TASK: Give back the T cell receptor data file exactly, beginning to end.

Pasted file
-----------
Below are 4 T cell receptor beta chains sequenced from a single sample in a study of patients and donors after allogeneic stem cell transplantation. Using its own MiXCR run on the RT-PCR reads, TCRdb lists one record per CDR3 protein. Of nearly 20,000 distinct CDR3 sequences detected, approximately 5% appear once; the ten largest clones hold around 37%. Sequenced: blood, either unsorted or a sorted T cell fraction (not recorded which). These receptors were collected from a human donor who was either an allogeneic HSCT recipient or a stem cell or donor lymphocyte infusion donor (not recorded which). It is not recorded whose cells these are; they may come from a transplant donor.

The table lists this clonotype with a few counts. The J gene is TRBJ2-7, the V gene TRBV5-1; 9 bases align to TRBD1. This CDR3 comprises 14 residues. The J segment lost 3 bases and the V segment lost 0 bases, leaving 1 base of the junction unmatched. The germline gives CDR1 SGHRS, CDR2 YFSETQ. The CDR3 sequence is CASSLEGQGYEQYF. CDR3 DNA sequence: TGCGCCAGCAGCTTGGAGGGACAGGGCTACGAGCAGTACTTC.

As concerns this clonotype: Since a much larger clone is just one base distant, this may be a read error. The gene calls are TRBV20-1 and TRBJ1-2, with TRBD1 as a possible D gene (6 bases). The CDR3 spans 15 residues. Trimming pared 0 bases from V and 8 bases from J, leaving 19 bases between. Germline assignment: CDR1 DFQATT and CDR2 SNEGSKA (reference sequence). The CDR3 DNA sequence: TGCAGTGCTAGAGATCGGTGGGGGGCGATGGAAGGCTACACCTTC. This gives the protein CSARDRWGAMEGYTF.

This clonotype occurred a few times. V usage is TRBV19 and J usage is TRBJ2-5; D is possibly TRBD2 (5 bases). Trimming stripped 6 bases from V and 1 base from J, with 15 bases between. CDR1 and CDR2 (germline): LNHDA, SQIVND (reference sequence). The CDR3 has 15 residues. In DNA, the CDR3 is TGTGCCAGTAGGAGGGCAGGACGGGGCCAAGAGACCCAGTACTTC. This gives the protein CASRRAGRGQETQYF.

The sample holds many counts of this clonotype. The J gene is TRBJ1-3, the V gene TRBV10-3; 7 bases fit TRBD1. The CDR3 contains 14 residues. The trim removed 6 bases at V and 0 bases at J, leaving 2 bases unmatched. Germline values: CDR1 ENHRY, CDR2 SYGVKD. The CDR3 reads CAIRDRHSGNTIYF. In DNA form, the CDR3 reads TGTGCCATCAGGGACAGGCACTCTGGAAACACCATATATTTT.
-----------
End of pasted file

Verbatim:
Below are 4 T cell receptor beta chains sequenced from a single sample in a study of patients and donors after allogeneic stem cell transplantation. Using its own MiXCR run on the RT-PCR reads, TCRdb lists one record per CDR3 protein. Of nearly 20,000 distinct CDR3 sequences detected, approximately 5% appear once; the ten largest clones hold around 37%. Sequenced: blood, either unsorted or a sorted T cell fraction (not recorded which). These receptors were collected from a human donor who was either an allogeneic HSCT recipient or a stem cell or donor lymphocyte infusion donor (not recorded which). It is not recorded whose cells these are; they may come from a transplant donor.

The table lists this clonotype with a few counts. The J gene is TRBJ2-7, the V gene TRBV5-1; 9 bases align to TRBD1. This CDR3 comprises 14 residues. The J segment lost 3 bases and the V segment lost 0 bases, leaving 1 base of the junction unmatched. The germline gives CDR1 SGHRS, CDR2 YFSETQ. The CDR3 sequence is CASSLEGQGYEQYF. CDR3 DNA sequence: TGCGCCAGCAGCTTGGAGGGACAGGGCTACGAGCAGTACTTC.

As concerns this clonotype: Since a much larger clone is just one base distant, this may be a read error. The gene calls are TRBV20-1 and TRBJ1-2, with TRBD1 as a possible D gene (6 bases). The CDR3 spans 15 residues. Trimming pared 0 bases from V and 8 bases from J, leaving 19 bases between. Germline assignment: CDR1 DFQATT and CDR2 SNEGSKA (reference sequence). The CDR3 DNA sequence: TGCAGTGCTAGAGATCGGTGGGGGGCGATGGAAGGCTACACCTTC. This gives the protein CSARDRWGAMEGYTF.

This clonotype occurred a few times. V usage is TRBV19 and J usage is TRBJ2-5; D is possibly TRBD2 (5 bases). Trimming stripped 6 bases from V and 1 base from J, with 15 bases between. CDR1 and CDR2 (germline): LNHDA, SQIVND (reference sequence). The CDR3 has 15 residues. In DNA, the CDR3 is TGTGCCAGTAGGAGGGCAGGACGGGGCCAAGAGACCCAGTACTTC. This gives the protein CASRRAGRGQETQYF.

The sample holds many counts of this clonotype. The J gene is TRBJ1-3, the V gene TRBV10-3; 7 bases fit TRBD1. The CDR3 contains 14 residues. The trim removed 6 bases at V and 0 bases at J, leaving 2 bases unmatched. Germline values: CDR1 ENHRY, CDR2 SYGVKD. The CDR3 reads CAIRDRHSGNTIYF. In DNA form, the CDR3 reads TGTGCCATCAGGGACAGGCACTCTGGAAACACCATATATTTT.